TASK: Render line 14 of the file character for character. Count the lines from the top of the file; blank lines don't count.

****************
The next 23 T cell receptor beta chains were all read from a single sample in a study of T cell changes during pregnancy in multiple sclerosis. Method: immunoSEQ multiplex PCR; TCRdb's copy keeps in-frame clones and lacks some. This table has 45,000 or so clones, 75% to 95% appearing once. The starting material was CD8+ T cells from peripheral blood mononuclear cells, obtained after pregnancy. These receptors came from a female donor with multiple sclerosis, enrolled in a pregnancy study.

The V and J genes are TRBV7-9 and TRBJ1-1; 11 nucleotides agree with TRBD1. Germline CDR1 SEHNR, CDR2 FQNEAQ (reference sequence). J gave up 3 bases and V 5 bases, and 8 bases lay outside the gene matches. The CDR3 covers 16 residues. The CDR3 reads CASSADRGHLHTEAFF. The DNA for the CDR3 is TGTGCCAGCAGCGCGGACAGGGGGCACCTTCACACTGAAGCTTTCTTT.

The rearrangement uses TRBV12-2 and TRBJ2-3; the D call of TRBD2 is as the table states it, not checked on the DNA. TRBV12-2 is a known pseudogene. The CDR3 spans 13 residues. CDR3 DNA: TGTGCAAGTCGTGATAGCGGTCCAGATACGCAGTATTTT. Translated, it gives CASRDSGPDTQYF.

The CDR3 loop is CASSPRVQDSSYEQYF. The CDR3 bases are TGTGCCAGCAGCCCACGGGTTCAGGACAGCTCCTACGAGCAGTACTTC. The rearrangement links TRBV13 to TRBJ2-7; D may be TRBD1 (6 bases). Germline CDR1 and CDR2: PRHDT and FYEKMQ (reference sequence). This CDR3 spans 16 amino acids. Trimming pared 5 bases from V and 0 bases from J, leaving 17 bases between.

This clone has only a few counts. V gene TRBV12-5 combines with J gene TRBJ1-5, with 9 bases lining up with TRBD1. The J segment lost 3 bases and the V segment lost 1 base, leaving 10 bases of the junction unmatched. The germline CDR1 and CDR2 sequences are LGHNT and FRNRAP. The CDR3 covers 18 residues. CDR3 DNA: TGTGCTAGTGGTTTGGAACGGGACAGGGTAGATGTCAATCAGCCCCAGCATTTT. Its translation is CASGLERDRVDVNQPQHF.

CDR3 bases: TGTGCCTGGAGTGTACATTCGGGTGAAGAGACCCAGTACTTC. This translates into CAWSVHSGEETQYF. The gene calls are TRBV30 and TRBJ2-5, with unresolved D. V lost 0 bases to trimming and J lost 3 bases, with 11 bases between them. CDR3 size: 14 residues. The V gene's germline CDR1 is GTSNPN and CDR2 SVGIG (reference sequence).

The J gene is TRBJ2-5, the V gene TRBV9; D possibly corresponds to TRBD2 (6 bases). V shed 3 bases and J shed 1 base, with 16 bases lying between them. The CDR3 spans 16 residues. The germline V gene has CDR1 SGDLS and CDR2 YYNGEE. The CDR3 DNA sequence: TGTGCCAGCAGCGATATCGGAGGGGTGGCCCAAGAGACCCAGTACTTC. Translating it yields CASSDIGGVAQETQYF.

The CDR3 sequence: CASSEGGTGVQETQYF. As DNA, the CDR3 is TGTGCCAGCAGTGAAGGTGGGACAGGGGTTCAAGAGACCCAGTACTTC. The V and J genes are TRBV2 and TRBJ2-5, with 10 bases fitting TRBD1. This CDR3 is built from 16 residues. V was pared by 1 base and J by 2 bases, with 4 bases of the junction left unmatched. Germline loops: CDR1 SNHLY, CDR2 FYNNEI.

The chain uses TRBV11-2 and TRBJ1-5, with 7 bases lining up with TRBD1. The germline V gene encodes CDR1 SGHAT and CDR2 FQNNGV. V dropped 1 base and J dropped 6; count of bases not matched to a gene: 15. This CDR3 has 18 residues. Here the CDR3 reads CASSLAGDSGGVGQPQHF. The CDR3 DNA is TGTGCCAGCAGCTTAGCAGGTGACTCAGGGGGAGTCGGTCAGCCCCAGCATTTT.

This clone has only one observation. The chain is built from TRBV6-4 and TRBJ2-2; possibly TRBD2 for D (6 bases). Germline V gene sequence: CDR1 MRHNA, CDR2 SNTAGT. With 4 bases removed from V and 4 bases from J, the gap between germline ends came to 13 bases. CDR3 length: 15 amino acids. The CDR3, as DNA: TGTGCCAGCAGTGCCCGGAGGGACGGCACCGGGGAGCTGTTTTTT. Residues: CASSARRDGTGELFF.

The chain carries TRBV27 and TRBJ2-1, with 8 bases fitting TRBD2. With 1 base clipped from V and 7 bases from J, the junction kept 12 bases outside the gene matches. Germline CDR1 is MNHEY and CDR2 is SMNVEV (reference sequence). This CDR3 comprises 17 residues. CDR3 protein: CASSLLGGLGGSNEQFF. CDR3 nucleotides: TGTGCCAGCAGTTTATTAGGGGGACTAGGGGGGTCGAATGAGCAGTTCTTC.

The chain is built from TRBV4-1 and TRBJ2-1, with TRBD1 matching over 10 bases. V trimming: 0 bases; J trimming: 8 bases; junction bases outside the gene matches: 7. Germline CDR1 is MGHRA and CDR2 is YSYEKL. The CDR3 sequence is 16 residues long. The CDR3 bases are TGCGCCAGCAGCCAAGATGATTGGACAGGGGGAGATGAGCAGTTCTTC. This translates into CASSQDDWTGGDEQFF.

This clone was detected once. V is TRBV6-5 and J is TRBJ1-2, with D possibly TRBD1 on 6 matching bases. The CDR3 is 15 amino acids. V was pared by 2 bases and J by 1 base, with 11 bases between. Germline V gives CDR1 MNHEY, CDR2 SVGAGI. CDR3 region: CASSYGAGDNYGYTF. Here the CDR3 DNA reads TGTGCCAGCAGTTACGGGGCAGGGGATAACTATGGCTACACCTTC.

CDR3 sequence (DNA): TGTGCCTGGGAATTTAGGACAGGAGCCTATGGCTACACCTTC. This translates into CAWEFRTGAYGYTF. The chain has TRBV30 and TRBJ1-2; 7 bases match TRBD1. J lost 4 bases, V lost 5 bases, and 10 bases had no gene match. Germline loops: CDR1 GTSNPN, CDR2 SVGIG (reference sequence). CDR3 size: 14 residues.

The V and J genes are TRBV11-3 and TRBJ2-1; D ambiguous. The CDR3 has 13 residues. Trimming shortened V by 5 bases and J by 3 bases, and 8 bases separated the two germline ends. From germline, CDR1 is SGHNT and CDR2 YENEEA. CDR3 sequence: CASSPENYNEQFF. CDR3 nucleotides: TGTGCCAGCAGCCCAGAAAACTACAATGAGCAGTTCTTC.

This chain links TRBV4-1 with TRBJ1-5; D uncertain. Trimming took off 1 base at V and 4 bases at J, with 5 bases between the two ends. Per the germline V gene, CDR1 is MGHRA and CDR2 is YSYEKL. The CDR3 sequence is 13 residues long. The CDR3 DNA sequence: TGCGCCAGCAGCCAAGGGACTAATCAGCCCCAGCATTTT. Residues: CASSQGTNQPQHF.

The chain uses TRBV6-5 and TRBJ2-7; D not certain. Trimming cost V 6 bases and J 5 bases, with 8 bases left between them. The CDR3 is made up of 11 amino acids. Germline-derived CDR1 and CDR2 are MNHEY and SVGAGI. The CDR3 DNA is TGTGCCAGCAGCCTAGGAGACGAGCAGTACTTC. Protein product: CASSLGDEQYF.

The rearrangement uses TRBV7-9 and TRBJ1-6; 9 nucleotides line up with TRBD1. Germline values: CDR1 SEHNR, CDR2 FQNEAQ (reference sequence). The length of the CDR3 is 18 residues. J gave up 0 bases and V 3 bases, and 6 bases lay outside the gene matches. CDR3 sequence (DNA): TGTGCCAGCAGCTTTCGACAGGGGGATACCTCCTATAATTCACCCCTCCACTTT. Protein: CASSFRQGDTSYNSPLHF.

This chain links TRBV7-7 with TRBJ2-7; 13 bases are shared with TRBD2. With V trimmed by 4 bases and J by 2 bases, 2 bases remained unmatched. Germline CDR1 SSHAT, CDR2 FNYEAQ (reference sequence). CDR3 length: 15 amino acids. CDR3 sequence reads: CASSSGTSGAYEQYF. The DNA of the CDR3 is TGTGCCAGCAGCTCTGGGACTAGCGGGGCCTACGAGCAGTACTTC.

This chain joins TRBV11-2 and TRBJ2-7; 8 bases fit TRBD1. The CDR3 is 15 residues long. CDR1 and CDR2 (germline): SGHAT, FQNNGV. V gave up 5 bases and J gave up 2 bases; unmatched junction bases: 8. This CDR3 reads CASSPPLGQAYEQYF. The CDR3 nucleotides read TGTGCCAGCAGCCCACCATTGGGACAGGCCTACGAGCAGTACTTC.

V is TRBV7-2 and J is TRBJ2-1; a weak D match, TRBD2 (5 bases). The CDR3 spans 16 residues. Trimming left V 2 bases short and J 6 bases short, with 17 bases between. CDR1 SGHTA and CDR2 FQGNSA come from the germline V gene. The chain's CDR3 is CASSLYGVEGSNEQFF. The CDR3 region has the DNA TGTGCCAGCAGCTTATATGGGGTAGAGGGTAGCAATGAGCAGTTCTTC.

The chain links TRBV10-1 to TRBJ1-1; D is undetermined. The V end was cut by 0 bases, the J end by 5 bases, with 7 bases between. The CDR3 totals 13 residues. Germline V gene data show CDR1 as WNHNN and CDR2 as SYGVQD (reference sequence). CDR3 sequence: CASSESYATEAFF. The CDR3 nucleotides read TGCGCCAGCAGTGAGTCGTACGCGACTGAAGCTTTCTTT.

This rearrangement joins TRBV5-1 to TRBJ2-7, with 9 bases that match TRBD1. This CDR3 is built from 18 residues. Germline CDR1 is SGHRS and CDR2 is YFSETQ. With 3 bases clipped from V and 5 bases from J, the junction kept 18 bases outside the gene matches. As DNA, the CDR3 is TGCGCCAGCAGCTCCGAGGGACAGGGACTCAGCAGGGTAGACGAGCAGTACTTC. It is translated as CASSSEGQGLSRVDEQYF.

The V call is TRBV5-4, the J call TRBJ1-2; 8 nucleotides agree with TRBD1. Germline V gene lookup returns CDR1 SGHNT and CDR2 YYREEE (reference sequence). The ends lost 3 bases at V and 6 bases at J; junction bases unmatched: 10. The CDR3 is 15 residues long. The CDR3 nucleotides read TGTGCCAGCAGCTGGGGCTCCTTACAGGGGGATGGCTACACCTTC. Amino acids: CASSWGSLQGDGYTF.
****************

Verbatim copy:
CDR3 sequence (DNA): TGTGCCTGGGAATTTAGGACAGGAGCCTATGGCTACACCTTC. This translates into CAWEFRTGAYGYTF. The chain has TRBV30 and TRBJ1-2; 7 bases match TRBD1. J lost 4 bases, V lost 5 bases, and 10 bases had no gene match. Germline loops: CDR1 GTSNPN, CDR2 SVGIG (reference sequence). CDR3 size: 14 residues.